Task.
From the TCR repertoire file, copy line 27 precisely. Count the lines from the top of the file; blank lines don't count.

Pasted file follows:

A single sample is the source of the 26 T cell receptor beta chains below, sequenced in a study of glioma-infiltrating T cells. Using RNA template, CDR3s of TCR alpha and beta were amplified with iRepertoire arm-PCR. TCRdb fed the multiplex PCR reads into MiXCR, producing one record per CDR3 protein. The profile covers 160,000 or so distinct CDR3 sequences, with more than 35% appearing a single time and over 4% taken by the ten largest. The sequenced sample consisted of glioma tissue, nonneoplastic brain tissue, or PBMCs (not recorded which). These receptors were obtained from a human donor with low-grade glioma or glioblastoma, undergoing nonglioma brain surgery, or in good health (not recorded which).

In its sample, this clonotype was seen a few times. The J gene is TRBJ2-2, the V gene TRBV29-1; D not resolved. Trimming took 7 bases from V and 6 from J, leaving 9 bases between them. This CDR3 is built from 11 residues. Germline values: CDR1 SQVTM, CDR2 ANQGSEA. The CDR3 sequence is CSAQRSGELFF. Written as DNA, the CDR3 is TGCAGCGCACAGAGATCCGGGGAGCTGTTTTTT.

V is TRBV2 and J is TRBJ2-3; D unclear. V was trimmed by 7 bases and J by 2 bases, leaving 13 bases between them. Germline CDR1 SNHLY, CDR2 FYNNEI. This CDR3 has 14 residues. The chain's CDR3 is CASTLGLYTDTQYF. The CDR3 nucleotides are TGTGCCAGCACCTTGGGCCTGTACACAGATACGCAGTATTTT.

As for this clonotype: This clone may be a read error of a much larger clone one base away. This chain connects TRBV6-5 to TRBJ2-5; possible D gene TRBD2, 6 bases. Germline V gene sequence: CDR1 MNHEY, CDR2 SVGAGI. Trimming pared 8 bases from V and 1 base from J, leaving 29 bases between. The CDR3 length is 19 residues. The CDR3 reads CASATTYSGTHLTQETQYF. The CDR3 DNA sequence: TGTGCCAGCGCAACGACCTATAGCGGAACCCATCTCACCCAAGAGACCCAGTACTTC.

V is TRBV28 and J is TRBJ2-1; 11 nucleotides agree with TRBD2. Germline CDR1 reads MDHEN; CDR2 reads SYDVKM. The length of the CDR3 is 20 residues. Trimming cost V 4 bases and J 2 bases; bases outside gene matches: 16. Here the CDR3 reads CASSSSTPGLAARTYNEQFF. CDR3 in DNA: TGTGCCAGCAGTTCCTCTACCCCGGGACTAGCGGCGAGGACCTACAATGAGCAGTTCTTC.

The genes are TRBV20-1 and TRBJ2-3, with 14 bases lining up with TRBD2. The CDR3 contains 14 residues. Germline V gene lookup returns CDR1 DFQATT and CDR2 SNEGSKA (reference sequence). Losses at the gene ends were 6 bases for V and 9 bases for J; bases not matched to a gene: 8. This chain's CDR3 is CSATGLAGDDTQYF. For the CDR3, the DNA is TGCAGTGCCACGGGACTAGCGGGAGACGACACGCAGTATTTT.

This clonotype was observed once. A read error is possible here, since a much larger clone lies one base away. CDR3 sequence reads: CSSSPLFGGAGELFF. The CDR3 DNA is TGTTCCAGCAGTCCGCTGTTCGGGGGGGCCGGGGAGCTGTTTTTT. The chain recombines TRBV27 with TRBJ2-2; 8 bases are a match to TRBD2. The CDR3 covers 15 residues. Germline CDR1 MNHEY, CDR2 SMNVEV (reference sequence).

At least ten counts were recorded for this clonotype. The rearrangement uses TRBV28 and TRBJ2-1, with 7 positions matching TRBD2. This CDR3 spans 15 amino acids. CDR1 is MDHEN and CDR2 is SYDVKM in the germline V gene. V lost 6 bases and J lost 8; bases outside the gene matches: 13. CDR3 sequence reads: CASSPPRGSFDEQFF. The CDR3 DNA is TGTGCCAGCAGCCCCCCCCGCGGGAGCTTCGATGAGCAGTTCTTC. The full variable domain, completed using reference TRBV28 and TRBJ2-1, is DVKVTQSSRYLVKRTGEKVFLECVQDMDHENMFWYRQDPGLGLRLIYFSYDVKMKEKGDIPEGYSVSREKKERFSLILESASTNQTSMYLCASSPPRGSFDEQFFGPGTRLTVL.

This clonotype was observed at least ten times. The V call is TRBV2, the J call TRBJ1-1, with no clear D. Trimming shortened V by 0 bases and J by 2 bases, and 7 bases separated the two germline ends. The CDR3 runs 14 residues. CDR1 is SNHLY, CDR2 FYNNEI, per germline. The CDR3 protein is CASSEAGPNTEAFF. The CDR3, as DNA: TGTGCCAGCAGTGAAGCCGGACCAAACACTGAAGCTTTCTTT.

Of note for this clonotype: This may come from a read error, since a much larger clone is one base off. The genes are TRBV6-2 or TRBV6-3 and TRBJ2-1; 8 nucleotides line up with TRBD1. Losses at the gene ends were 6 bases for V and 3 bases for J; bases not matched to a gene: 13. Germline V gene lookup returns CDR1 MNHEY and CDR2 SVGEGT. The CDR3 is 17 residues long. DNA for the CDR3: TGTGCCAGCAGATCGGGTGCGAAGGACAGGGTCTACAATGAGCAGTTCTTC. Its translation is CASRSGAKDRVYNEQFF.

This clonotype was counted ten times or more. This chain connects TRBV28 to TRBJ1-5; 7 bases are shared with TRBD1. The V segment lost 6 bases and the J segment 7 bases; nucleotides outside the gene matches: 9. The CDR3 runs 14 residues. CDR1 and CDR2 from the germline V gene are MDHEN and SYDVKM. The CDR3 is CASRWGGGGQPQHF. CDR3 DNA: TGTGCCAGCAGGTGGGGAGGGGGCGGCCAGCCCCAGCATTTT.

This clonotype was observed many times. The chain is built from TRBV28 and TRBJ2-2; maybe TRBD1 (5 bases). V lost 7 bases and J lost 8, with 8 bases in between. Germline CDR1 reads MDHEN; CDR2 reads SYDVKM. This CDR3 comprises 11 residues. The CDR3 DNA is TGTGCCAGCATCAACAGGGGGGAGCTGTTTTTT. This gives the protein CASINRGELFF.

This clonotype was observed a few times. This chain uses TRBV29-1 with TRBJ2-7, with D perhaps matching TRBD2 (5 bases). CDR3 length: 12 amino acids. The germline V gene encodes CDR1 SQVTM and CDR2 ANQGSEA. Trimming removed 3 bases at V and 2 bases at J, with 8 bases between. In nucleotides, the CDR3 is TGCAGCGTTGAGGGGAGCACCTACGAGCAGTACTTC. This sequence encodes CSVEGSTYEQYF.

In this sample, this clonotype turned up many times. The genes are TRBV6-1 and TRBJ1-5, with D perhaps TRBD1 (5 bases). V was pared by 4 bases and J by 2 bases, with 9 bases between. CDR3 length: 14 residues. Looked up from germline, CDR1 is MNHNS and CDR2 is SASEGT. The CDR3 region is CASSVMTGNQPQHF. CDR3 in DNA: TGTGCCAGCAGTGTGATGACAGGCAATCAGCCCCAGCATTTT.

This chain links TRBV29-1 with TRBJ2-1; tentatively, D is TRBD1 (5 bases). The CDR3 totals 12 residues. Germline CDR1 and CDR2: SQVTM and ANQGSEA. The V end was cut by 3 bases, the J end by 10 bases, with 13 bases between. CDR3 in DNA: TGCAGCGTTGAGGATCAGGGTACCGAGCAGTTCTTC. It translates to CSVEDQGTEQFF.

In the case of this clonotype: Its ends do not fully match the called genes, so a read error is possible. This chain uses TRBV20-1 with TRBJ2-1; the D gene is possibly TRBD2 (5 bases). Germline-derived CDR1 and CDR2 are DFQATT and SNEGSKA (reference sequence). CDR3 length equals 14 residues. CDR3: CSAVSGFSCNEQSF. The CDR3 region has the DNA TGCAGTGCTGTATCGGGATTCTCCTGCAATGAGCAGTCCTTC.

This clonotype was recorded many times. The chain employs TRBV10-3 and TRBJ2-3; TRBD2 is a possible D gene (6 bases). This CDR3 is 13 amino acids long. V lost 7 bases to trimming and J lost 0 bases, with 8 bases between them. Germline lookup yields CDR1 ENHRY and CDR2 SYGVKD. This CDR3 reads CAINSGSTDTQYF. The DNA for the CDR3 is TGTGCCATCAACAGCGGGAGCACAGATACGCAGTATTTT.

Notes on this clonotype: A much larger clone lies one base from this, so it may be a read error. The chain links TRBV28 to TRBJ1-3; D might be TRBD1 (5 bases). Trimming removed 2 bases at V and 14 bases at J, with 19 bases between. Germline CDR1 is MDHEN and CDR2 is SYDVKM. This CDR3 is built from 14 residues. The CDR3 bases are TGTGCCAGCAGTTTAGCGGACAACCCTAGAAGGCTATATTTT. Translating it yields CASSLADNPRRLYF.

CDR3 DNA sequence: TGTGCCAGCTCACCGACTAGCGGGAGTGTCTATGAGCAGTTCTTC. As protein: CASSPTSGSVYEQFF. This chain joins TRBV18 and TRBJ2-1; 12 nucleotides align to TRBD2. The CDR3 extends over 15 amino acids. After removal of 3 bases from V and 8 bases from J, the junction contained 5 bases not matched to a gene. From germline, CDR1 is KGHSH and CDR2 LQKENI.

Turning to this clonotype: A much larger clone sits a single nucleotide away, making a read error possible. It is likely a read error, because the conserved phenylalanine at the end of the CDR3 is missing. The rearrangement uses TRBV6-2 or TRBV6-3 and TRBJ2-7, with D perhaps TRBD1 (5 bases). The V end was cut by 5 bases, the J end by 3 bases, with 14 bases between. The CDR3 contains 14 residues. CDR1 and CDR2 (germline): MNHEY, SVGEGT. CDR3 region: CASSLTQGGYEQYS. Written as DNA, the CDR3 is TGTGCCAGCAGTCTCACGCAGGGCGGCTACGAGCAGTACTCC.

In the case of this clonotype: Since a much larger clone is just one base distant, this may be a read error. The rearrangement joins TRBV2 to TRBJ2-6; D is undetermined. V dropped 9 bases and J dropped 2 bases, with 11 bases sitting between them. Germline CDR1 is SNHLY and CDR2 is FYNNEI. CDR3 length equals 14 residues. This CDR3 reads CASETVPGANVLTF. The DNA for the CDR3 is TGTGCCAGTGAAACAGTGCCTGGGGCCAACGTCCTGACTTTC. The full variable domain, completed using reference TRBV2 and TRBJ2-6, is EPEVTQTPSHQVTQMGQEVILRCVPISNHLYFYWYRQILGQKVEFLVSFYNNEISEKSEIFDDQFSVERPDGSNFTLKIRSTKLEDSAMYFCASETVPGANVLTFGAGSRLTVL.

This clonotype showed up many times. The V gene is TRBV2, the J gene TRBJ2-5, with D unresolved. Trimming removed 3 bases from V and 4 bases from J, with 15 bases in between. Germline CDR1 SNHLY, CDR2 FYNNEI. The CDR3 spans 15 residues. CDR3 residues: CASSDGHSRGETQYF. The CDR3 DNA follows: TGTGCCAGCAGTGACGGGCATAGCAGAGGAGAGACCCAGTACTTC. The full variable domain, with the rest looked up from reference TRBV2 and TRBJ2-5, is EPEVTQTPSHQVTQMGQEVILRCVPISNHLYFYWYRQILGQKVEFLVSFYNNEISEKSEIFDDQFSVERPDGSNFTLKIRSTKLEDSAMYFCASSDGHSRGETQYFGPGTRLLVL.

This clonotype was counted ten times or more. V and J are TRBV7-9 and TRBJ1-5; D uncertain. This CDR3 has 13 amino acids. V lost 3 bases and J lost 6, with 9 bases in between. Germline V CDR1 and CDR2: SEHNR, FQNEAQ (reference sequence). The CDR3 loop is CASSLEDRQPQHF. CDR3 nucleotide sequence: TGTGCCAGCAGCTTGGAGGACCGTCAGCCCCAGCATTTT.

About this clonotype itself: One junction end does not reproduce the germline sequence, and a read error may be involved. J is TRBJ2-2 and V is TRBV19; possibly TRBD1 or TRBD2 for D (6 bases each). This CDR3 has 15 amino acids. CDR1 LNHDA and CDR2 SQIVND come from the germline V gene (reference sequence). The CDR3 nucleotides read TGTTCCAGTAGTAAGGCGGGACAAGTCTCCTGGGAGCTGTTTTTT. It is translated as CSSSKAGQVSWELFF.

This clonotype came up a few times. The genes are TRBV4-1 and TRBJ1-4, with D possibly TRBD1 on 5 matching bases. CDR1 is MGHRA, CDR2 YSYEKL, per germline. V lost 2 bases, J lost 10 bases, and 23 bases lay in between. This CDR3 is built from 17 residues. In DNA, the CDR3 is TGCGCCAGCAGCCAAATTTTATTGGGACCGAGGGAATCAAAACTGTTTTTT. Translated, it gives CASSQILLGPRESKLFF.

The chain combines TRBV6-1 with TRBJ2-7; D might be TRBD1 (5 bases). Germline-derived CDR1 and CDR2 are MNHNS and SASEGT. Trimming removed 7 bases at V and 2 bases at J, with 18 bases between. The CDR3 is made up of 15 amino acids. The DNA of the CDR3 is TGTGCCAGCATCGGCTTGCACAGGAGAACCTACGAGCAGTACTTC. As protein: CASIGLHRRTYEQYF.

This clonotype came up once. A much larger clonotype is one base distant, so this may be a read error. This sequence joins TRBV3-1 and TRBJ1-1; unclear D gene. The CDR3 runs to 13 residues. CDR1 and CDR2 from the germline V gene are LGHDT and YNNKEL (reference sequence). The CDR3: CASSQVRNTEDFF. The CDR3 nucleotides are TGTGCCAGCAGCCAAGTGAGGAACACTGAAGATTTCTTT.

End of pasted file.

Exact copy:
This clonotype came up once. A much larger clonotype is one base distant, so this may be a read error. This sequence joins TRBV3-1 and TRBJ1-1; unclear D gene. The CDR3 runs to 13 residues. CDR1 and CDR2 from the germline V gene are LGHDT and YNNKEL (reference sequence). The CDR3: CASSQVRNTEDFF. The CDR3 nucleotides are TGTGCCAGCAGCCAAGTGAGGAACACTGAAGATTTCTTT.